One of the few areas of this club that was underwhelming without the aid of an injury was the bullpen. Sure, Jonathan Papelbon was as good as advertised and there were a few bright spots, but the eighth inning quickly devolved into a baseball black hole.
Righting the ship will be the job of new setup man Mike Adams, who is recovering from offseason surgery to treat Thoracic Outlet Syndrome. Widely regarded as one of the game's top relievers, the Phillies will need to keep Adams fresh and healthy in order to fully utilize him in 2013.
- Pitch for Team Canada in the World Baseball Classic.
- Learn to repeat pitching mechanics.
- Pound the strike zone with all of your pitches.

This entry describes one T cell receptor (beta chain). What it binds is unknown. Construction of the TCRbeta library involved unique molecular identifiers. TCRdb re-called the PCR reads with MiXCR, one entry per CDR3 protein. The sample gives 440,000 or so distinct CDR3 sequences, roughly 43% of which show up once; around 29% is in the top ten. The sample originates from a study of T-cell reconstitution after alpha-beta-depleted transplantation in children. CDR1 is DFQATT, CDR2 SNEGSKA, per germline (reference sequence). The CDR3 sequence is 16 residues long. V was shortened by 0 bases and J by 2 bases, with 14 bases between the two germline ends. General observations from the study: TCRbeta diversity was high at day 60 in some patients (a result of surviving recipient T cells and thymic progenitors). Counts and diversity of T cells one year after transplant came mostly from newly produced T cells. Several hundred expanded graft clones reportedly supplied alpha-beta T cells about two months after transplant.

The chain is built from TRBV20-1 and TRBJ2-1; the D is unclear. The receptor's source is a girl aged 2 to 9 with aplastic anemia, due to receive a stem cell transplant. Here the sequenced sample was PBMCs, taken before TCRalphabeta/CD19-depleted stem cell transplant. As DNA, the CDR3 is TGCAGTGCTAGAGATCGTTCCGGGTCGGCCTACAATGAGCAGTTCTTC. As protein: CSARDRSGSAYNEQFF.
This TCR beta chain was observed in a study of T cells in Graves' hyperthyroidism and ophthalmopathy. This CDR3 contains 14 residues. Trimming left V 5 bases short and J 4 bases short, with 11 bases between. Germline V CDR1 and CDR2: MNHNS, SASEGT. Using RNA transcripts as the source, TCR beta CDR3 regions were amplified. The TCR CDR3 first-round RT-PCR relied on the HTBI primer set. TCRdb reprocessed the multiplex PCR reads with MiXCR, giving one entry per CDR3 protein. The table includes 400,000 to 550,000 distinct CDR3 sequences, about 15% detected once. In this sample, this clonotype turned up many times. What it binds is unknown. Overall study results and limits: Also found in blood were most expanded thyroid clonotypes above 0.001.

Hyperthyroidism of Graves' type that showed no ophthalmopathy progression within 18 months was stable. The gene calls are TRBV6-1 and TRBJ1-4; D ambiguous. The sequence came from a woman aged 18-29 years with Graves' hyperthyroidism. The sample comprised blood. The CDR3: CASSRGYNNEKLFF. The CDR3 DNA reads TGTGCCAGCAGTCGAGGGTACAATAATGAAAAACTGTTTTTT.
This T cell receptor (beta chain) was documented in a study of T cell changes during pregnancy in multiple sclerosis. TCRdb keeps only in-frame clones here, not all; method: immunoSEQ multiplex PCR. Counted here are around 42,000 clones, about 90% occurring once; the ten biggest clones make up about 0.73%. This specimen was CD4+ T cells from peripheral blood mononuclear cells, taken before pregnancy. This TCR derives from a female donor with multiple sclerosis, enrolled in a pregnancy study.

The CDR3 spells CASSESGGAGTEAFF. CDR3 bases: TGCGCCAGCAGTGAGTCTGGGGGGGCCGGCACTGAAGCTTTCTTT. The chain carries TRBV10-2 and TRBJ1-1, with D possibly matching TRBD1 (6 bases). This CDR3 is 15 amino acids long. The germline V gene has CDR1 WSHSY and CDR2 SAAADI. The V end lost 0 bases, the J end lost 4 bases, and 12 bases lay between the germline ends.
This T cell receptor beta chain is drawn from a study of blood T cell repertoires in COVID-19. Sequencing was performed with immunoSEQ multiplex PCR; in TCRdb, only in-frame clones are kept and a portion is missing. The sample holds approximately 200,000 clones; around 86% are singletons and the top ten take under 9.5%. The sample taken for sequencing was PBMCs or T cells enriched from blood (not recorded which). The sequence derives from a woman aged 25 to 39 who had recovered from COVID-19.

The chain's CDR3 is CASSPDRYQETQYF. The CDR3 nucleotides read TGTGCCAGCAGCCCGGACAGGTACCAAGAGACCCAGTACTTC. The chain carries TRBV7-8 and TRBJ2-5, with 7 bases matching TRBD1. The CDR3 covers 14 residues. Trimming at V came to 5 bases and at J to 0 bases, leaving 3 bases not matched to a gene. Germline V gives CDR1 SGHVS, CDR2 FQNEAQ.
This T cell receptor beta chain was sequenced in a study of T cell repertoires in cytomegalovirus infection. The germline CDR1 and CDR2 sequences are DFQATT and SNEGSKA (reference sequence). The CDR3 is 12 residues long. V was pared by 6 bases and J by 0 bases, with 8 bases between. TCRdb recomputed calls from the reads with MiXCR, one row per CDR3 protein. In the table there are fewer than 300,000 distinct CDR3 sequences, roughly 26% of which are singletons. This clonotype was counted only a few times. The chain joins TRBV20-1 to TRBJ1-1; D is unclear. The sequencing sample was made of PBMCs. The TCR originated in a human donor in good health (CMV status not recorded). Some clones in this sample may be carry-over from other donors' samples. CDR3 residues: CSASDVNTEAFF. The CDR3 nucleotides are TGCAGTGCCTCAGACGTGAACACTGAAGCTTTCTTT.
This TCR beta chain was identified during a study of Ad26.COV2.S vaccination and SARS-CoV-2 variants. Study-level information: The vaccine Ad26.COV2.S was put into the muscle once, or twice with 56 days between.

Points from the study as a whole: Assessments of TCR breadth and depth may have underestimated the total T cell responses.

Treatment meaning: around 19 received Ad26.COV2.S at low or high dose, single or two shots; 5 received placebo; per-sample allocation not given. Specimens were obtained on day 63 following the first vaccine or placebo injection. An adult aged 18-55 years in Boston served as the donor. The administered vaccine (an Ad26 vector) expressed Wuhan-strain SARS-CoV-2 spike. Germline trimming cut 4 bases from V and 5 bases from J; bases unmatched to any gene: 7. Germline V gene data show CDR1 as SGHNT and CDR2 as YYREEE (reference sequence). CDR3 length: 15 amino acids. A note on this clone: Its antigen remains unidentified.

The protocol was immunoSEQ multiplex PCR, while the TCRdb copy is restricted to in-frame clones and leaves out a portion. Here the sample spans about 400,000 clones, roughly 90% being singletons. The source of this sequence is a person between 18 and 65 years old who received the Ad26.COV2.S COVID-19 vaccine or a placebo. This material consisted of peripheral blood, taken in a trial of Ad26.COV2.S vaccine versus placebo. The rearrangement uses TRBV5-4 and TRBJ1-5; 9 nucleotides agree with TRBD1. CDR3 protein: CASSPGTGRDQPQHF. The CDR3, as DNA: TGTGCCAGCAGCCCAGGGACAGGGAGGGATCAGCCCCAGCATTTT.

One word that quickly comes to mind when describing Phillippe Aumont is "impressive." He's a huge, power reliever with tremendous movement on all three of his pitches and a very high ceiling in the bullpen.
The bane of his success, to date, has been his mechanics and control. He'll have the opportunity to jump-start his season in 2013 by pitching in the pressure-packed World Baseball Classic for Team Canada, and repeating his delivery and locating his pitches will be huge factors throughout the '13 campaign.
There were times where Aumont couldn't hit water if he fell out of a boat in 2012, and I suspect that a lot of that has to do with trying to get a bit too fancy with his offerings. He gets enough movement on his pitches to throw them for strikes and watch guys miss. That should be the game plan.
- Build on success from last half of 2012.